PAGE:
Tuesday, 28 January 2014

Mighty Afro-Dite

(This post was originally posted by Scott Willison on the Coronation Street Blog in January 2014, reposted with permission.)

Coronation Street is a world of diversity, a world where black live alongside white, gay with straight, Norris with normal humanoids.  It's a world where people love and accept people who look and act in all sorts of peculiar ways - I'll just point at Mary and back away slowly.

Why, then, is only one afro ever allowed on the Street at a time?

The afro is the mightiest of all hairstyles.  It is proud, defiant; it is quite literally headstrong.  Think of the greatest wearers of the afro.  Diana Ross.  Pam Grier.  Lionel Richie.  Michael Jackson.  These people are legends.  It's the Official Hairstyle of Blaxploitation and Motown, an expression of political might and social awareness.  It's damn fine, you dig?

The first person in Corrie to properly wield an afro with pride was Kelly Crabtree.  (Curly's girlfriend Shirley had a semi-fro, but it was the eighties: everyone had big hair then).  Kelly was short of skirt and big of hair, huge, voluminous locks bursting out of the top of her head.  It acted as an early warning system - beware the mighty mouth approaching.  One glimpse of those stacked curls over the back of a Rovers booth and you knew a noisy time was going to follow.

Kelly left, and was replaced with that girl who was a stripper and who bunked up with Lloyd.  She was completely forgettable.  I can't remember her name even as I sit here.  All I can remember is she had a fierce ball of incredible black hair that radiated from her head like a darkened sun.  It was far and away the most interesting thing about her, and I was sorry to see it leave.

Fortunately, Coronation Street's one and only afro comb was passed on to Kirsty.  This was the first hint that an afro could be a useful mood indicator.  If Kirsty was wearing her hair out, letting it bounce round her head in a free and easy fashion, she was cool and relaxed.  If the hair was pulled back however, pinched into a tiny bun, it was a signal that madness was soon to follow.  Tyrone might have saved himself a lot of bother if he'd just hidden her kirby grips: it was probably the stress of keeping that awesome weave under control that drove Kirsty mad in the first place.  Of course, Natalie Gumede then went on to wield her afro to devastating effect on Strictly.  I was beside myself the week that she fell ill and therefore couldn't perform to Proud Mary, perhaps one of the finest hair shaking songs ever written.  And yes, she was robbed by Abbey Clancey.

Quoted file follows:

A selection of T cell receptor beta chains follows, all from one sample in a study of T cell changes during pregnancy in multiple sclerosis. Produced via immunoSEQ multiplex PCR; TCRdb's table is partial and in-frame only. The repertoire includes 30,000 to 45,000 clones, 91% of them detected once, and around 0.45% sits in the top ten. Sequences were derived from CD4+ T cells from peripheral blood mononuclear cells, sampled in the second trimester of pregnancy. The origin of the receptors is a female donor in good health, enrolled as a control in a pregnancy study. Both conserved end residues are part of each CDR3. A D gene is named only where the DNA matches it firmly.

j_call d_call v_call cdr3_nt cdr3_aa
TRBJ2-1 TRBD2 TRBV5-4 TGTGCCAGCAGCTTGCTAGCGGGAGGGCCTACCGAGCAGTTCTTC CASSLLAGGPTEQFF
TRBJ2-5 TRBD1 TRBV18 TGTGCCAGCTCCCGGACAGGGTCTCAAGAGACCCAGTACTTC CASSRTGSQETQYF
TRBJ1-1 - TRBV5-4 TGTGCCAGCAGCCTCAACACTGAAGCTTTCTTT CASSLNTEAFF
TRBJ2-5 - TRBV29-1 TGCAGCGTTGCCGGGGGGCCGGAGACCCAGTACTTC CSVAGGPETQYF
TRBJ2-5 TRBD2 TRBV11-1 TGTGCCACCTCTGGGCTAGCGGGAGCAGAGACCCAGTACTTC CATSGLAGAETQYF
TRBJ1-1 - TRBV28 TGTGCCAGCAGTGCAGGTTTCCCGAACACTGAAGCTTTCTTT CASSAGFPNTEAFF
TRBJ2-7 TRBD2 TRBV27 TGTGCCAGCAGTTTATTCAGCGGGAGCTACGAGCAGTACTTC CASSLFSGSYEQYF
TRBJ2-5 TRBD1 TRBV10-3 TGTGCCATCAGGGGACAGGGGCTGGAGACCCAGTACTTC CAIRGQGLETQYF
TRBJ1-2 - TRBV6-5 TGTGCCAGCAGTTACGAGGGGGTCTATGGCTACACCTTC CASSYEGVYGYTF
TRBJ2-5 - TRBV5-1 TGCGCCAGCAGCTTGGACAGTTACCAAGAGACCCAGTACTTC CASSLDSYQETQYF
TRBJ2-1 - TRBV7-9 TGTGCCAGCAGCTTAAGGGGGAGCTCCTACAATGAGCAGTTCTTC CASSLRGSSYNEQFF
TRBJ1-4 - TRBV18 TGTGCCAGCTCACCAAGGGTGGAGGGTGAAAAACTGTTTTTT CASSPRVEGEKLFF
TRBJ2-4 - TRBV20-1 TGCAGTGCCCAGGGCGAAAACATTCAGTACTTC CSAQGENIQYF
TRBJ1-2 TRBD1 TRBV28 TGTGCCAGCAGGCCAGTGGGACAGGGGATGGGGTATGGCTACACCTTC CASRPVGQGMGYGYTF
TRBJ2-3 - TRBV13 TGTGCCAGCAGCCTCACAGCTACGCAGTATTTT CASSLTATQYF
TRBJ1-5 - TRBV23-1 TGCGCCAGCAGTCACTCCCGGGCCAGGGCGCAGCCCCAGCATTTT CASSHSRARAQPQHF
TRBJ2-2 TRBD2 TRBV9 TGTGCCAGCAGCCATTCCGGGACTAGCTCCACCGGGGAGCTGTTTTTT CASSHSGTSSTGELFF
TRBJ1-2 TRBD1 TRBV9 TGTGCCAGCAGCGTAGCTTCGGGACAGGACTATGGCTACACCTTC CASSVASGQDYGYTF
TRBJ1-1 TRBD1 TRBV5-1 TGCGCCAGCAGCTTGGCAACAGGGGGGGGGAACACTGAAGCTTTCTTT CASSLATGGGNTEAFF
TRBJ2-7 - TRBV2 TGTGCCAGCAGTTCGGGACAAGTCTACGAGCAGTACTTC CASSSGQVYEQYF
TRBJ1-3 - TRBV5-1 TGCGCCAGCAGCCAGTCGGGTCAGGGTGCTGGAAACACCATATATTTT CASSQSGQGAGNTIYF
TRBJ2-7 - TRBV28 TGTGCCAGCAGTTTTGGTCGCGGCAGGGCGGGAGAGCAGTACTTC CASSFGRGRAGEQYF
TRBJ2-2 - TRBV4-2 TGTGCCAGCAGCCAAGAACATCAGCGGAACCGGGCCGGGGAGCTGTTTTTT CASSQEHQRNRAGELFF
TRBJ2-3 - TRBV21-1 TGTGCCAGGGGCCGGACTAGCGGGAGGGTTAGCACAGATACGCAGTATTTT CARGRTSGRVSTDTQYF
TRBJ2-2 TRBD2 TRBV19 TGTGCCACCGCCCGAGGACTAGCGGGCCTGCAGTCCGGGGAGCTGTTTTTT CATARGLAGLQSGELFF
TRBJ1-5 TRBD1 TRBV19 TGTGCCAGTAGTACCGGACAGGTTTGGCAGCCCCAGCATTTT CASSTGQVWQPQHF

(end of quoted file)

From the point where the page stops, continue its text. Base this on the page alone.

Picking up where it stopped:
Now Jenna's here to uphold the afro tradition, though in the grand tradition of ladies who like ladies, her hair is a little shorter and more sensible than her predecessors.  Unfortunately her job in Roy's Rolls means that her mop of black pride is sadly kept under wraps for health and safety grounds; it's none the less always a pleasure when she turns up in the Rovers with it happily bouncing around her ears.  All these women have been strong, gutsy, fierce - well, all of them except that girl who went off with her ex-husband in the end (Sharon?  Susan?  It'll come to me).  I think Jenna should break out the afro more often, and perhaps influence other members of the Street to follow her example.  Just imagine if Gail emerged from the salon with hair a foot high and a foot wide; I'm sure you'd agree, that would be a joy to behold.

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1 comment:

Anonymous said...

it was Cheryl pronounced chairl

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